You didn’t think I’d forgotten this moment, did you? I deliberately saved this moment and the one I’m posting tomorrow on Christmas day for last, as I do believe they represent watersheds for the year, defining moments that portend future changes in anime in general, or a least will be remembered for many more years to come.
Today, of course, I speak of the end of that lurid soap opera so innocently titled School Days. I could just say “Nice boat” and you’d all understand. But here’s a little further reflection on what it means for anime in general.
Day 11: School’s Out
It couldn’t have come at a better time for the anime studio, that girl murderer the English blogosphere so affectionately dubbed “Axe-tan.” And the censors played right into their hands by more or less confirming by their censorship what the fans had been expecting and clamoring for–a bloodbath. This was an anime, after all, whose audience expectations were unlike most others: it had an eager audience who called for nothing less than the death of the protagonist (not the antagonist) because of its sheer hatred of his actions and character. And the show fanned those flames deliberately with each passing episode. I should know. My own blog entries about the episodes prove it, because I got into it, too.
The overturning of audience expectations is probably what School Days will be best known for, particularly for the cliche-ridden genre to which it belongs. Sure, it wasn’t the first harem show with a genuinely psychotic character undone by jealousy (that would be Shuffle!). Nor was it the first show featuring many loli girls committing horrific acts of violence (Higurashi 1st season, anyone?). Merely putting the two together might have gotten you an interesting murder mystery show, or tragedy. No, what honestly made it unique was the degree to which the entire narrative was calculated to make the audience want those outcomes, rather than seeing them as shocking, sad events. The creators, of course, did one better than even the game, by adding an extra layer of sadism to make it extra memorable; were Makoto only stabbed to death, I do not think it would have gotten nearly the same amount of attention, because that was in many ways the least surprising part of it. They knew they had to push it even further, and they did, to the point where I thought there was an element of glee in the carving up of the main characters. That element is what makes it so different from most harem anime, which takes pains not to depart far from the overall feeling that the world is a basically nice, safe place, where girls are nice and sweet and pliant (deep down, at least) and the guy nice and sweet and considerate. No wonder the logo of School Days was shattered in the final episode. This ending represents the shattering of that conventional world, and has already left its mark in the way we watch shows like Myself; Yourself and even otherwise innocent outings like Kimikiss and Clannad. The term “nice boat” has even shown up in anime itself already. It has become a permanent part of otaku culture because this ending is now a permanent part of our expectations whenever heavy emotional love drama comes around.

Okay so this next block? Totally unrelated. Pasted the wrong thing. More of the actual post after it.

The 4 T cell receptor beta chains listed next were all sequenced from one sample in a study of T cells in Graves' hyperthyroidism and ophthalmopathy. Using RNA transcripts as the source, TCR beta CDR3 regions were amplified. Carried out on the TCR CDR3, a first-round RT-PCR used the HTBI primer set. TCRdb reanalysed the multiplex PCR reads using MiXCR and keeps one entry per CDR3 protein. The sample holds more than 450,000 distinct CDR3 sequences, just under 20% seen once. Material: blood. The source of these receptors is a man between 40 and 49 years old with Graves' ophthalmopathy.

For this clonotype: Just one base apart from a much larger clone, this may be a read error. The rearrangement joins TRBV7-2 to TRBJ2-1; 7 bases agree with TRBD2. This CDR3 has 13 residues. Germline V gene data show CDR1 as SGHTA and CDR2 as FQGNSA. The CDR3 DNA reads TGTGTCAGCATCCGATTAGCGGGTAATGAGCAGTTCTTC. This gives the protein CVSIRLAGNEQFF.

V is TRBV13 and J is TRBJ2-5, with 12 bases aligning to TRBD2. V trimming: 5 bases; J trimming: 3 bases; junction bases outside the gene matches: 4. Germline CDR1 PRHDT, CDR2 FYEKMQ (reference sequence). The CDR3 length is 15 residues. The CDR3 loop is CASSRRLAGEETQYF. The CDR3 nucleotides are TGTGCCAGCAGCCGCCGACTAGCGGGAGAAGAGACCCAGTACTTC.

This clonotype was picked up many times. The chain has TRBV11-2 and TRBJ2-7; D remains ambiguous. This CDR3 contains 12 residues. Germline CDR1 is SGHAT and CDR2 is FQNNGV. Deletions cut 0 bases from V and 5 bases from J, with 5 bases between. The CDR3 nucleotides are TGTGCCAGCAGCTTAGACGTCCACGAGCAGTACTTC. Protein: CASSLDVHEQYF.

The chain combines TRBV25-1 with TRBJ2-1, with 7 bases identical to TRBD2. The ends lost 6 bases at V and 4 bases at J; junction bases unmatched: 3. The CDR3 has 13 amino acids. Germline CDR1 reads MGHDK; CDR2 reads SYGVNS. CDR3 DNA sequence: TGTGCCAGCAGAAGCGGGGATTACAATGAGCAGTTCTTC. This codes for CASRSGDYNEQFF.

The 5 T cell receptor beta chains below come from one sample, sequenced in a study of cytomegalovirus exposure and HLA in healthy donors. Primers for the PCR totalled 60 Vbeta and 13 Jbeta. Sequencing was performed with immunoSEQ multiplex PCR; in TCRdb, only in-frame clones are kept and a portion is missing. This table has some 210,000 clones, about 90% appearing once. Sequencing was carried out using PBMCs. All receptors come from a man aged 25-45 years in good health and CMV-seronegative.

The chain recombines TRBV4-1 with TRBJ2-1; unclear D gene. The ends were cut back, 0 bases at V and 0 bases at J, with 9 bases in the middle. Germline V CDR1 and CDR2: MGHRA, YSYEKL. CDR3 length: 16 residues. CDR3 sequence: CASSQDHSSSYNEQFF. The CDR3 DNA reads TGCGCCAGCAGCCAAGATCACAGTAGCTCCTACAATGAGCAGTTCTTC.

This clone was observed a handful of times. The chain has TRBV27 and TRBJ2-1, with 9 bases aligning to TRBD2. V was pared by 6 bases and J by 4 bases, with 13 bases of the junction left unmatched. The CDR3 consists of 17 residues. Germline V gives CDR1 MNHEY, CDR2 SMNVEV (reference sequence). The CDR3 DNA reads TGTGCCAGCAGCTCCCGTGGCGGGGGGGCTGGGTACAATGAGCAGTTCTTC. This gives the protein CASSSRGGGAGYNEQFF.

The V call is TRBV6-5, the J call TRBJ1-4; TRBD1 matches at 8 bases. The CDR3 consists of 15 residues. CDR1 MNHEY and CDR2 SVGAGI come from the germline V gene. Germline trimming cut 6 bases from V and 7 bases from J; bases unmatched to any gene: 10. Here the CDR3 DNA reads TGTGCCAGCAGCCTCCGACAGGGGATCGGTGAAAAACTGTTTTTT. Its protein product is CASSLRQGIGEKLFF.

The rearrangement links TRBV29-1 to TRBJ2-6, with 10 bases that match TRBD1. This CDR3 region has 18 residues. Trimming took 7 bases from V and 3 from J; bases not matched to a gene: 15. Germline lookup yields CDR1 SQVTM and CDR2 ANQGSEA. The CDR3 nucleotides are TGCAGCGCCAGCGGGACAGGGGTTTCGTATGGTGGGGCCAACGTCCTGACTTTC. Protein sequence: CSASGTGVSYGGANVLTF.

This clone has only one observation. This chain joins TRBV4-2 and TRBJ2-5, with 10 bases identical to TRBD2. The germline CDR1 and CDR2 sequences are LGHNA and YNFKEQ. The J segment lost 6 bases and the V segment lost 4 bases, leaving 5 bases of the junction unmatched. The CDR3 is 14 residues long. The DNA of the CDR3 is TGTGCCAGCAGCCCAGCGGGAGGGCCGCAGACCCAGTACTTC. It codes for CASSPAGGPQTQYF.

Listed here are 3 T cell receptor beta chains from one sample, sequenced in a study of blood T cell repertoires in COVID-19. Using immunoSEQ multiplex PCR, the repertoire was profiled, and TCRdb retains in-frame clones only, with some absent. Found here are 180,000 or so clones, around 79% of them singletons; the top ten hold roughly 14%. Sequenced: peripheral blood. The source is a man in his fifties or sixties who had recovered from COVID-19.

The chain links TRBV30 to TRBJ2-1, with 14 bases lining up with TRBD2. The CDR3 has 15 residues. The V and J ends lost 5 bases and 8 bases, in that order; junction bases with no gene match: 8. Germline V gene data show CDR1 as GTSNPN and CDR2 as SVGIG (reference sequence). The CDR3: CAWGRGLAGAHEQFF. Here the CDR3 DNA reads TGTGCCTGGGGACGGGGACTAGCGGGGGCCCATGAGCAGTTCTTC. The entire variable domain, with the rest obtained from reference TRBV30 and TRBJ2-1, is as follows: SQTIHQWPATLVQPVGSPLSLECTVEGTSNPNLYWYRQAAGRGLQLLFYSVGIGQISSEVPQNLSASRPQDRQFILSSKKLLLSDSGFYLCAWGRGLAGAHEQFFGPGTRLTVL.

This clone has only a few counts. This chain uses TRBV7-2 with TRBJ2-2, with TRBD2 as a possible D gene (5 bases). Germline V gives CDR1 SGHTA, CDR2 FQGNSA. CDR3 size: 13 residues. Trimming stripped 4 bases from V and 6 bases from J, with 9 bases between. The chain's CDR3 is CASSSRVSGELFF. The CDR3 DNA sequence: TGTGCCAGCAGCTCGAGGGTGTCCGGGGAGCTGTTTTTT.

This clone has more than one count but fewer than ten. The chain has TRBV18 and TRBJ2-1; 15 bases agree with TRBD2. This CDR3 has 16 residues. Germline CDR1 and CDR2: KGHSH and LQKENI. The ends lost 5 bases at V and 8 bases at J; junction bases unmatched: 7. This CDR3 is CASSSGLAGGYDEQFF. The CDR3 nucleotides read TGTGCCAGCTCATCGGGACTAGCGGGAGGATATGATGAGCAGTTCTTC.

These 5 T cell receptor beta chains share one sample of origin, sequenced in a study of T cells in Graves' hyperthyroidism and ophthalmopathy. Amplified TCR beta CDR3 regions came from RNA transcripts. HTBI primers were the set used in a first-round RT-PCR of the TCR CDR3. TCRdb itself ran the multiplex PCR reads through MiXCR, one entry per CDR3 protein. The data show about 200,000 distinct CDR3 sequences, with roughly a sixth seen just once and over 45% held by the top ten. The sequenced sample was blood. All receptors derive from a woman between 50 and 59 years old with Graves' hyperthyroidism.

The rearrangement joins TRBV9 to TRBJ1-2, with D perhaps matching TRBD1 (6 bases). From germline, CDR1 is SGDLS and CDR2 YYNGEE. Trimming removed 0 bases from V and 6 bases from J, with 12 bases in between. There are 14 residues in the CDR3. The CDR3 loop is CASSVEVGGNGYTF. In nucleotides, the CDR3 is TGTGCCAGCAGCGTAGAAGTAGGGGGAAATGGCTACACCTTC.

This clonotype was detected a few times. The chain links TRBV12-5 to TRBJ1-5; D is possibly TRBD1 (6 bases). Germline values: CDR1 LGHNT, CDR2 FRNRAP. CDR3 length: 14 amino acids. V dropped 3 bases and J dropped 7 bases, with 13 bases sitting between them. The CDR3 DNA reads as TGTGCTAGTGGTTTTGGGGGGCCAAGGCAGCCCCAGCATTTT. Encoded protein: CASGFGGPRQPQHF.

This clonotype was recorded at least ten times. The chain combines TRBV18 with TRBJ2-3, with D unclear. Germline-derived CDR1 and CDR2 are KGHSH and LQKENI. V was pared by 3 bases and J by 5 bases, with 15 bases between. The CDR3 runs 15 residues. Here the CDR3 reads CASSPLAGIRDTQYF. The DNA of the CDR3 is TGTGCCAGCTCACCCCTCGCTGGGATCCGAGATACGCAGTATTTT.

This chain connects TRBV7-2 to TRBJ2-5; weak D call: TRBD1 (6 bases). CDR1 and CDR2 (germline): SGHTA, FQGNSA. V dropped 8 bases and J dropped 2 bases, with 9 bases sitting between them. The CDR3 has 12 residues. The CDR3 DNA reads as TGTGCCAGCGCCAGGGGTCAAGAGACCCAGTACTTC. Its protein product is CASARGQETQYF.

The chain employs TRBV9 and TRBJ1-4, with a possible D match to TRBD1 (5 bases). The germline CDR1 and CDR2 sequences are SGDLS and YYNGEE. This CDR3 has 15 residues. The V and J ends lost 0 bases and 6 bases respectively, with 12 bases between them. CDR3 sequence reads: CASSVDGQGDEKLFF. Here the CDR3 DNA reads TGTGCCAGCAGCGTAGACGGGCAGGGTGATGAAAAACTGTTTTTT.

And that’s all the show really had going for it in the end. In my judgment, School Days is not a very good show on the levels of plot or character; despite some promising moments in the first half, it spiraled into unbelievability and outlandish outcomes as more and more girls were introduced as actors in the story. Makoto’s conscience-free actions got more and more brazen, with nary a genuine sobering moment in sight, and more and more girls threw themselves thoughtlessly at him. Its memorability is purely based on shock value, and I predict that it will only work this one and only time. Because like it or not, it has permanently altered the harem romance landscape, in which any future similar endings will simply evoke at best a comparison–“oh, that was just like School Days.” Nor would it be able to count on crimes happening just at the right time to raise fandom to a fever pitch. It was a perfect storm, really, and one that I find unlikely ever to happen to any imitator.
School Days got there first, and you never forget your first time. So shall this show be remembered. It’s less certain whether fans in general want a second, a third, a fourth time, though. I don’t. But it’s undeniable that this is one of the key moments of the year in anime.
This is an Anime Blogging Collective post. Other participants include
- Roxas –http://jroxas.animeblogger.net/
- CCYoshi – http://ccy-eternity.blogspot.com
- Orion –http://www.epicwin.org
- Owen S –http://sorenara.ikimashou.net/
- Quinn –http://otakuism.animeblogger.net
- Nekoron –http://anime.osiristeam.net
- Martin –http://www.concretebadger.net/blog/
- DS –http://daijoubu.animeblogger.net
- Crisu –http://cjblackwing.wordpress.com/